Australian conglomerate Wesfarmers has warned investors that there are no "short-term tricks" in its plan to rejuvenate struggling supermarket chain Coles.

Wesfarmers, which last year acquired Coles for about A$18bn (US$12.21bn), said it anticipates consumer confidence to continue to decline as economic conditions worsen.

Coles sales rose 2.6% in the three months to 30 September, the company revealed at its biannual investor briefing. Same-store sales inched up just 1.3%, below the rate of inflation.

Wesfarmers has said that its turnaround of Coles will take five years.

Ian McLeod, the unit's recently-appointed CEO and former Asda executive, said that Coles must address promotional issues. Rather than "value destroying" heavy discounting, the supermarket business must gain market share through a sustainable and consistent strategy, he said.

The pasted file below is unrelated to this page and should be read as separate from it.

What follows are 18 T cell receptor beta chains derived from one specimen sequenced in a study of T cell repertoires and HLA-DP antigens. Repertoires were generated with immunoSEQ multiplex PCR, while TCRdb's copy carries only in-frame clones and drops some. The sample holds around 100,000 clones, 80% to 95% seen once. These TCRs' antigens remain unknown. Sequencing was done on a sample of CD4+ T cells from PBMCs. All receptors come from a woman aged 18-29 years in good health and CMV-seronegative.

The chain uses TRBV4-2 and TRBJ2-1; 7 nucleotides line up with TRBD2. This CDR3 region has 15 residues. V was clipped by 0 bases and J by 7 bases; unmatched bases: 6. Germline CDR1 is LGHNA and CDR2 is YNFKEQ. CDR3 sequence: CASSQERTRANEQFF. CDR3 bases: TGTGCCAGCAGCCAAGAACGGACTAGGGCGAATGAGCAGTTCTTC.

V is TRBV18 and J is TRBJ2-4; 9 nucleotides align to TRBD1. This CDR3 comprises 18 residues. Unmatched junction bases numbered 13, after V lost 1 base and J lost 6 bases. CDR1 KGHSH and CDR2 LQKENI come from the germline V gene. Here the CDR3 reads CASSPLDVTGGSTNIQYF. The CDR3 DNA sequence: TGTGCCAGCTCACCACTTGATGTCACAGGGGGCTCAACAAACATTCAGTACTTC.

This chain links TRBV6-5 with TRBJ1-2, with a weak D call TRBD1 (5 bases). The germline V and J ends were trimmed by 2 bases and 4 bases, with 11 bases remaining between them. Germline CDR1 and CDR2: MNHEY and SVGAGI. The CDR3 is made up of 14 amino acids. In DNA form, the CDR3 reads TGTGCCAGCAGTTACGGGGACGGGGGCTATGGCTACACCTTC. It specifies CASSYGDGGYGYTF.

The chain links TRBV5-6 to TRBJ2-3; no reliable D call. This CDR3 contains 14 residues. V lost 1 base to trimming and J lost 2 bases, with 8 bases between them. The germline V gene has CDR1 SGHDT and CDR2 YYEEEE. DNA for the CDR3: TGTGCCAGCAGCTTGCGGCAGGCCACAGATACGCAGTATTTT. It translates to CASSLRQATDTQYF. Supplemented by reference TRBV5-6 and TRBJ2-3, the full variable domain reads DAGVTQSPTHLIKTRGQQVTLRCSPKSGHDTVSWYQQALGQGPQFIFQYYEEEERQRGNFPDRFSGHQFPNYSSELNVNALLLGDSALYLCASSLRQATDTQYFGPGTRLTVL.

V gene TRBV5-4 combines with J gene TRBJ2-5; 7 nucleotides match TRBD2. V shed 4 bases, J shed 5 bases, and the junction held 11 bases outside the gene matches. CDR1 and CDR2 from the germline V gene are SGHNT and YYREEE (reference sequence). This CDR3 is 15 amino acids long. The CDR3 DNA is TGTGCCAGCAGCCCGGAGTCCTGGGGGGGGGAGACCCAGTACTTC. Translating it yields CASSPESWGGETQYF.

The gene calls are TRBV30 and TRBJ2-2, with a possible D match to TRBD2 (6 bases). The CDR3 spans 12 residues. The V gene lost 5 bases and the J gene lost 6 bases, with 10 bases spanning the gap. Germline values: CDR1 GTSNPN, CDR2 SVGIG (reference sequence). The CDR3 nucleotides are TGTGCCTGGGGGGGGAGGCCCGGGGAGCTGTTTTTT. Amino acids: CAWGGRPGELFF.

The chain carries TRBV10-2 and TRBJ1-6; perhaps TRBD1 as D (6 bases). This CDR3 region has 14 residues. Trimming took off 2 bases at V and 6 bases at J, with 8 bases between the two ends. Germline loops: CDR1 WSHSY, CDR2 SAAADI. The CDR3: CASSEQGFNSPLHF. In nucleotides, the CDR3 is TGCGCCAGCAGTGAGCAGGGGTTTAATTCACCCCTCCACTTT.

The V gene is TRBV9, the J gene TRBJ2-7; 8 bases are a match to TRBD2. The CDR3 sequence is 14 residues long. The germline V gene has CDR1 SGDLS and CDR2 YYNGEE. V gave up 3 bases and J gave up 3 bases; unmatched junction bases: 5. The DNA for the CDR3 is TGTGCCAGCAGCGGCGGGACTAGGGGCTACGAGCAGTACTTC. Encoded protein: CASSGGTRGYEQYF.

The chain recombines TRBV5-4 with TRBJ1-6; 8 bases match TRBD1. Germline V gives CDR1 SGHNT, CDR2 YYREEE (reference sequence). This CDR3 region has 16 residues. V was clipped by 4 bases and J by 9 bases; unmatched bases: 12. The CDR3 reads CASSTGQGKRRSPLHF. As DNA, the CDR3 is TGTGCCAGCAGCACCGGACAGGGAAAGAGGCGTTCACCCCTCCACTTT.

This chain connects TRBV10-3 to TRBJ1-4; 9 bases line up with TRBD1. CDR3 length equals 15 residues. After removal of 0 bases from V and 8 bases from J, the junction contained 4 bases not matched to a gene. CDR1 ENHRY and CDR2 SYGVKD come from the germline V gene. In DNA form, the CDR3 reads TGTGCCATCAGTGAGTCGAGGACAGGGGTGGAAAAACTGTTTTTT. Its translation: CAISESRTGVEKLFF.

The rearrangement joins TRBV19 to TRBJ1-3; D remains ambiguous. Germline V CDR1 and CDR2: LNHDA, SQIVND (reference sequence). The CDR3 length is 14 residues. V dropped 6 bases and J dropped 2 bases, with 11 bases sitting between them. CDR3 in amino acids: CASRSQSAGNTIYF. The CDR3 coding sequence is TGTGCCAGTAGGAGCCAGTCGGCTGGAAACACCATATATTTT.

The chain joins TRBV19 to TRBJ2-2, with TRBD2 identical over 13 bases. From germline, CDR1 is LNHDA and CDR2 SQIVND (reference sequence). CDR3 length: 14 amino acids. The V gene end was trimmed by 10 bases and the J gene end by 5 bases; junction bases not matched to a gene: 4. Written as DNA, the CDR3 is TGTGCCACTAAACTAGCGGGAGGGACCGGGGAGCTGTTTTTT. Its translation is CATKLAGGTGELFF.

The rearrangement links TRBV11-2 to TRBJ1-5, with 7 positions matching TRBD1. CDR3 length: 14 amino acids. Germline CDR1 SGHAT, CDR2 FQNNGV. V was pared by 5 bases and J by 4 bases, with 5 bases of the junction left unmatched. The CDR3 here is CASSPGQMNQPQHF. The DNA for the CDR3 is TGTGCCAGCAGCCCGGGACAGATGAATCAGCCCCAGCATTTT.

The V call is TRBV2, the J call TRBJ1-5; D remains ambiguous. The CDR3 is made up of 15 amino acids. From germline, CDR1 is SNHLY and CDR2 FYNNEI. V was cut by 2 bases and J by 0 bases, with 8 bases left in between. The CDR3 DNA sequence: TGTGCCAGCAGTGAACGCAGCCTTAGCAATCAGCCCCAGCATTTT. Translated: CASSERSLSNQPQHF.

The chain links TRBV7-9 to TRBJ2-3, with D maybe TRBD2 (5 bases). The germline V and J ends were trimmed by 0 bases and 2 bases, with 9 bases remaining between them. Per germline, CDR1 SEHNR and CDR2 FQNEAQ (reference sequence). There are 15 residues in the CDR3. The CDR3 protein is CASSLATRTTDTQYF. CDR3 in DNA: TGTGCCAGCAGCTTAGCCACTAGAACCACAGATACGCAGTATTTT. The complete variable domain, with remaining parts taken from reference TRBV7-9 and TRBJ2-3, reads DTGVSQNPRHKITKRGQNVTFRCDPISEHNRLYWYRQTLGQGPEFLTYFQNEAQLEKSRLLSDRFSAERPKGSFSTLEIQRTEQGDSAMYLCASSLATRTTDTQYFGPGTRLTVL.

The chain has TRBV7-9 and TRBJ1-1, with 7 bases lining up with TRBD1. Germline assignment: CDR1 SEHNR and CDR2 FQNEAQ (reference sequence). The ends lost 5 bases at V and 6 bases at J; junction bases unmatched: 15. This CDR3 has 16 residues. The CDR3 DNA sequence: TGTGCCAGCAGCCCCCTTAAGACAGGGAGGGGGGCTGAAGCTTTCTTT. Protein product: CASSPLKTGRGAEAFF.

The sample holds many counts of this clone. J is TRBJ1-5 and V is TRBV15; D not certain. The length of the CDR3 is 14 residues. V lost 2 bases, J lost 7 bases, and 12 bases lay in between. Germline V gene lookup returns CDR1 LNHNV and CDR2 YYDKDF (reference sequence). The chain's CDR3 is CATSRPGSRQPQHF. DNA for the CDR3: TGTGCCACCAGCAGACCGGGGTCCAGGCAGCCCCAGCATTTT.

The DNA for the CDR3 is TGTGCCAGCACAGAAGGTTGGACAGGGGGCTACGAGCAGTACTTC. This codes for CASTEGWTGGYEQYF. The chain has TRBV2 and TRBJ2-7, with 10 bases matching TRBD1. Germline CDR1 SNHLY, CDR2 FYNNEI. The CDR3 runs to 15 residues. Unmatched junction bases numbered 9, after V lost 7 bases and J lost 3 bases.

"If I'm constantly using short-term tricks now, then ultimately we'll be driving the business in the wrong direction," McLeod told the briefing.

Addressing the global financial crisis, chief executive Richard Goyder said that Wesfarmers is confident of its ability to refinance a number of debt facilities over the next year, despite the global credit crunch.

"We are very confident it will all be refinanced," Goyder insisted.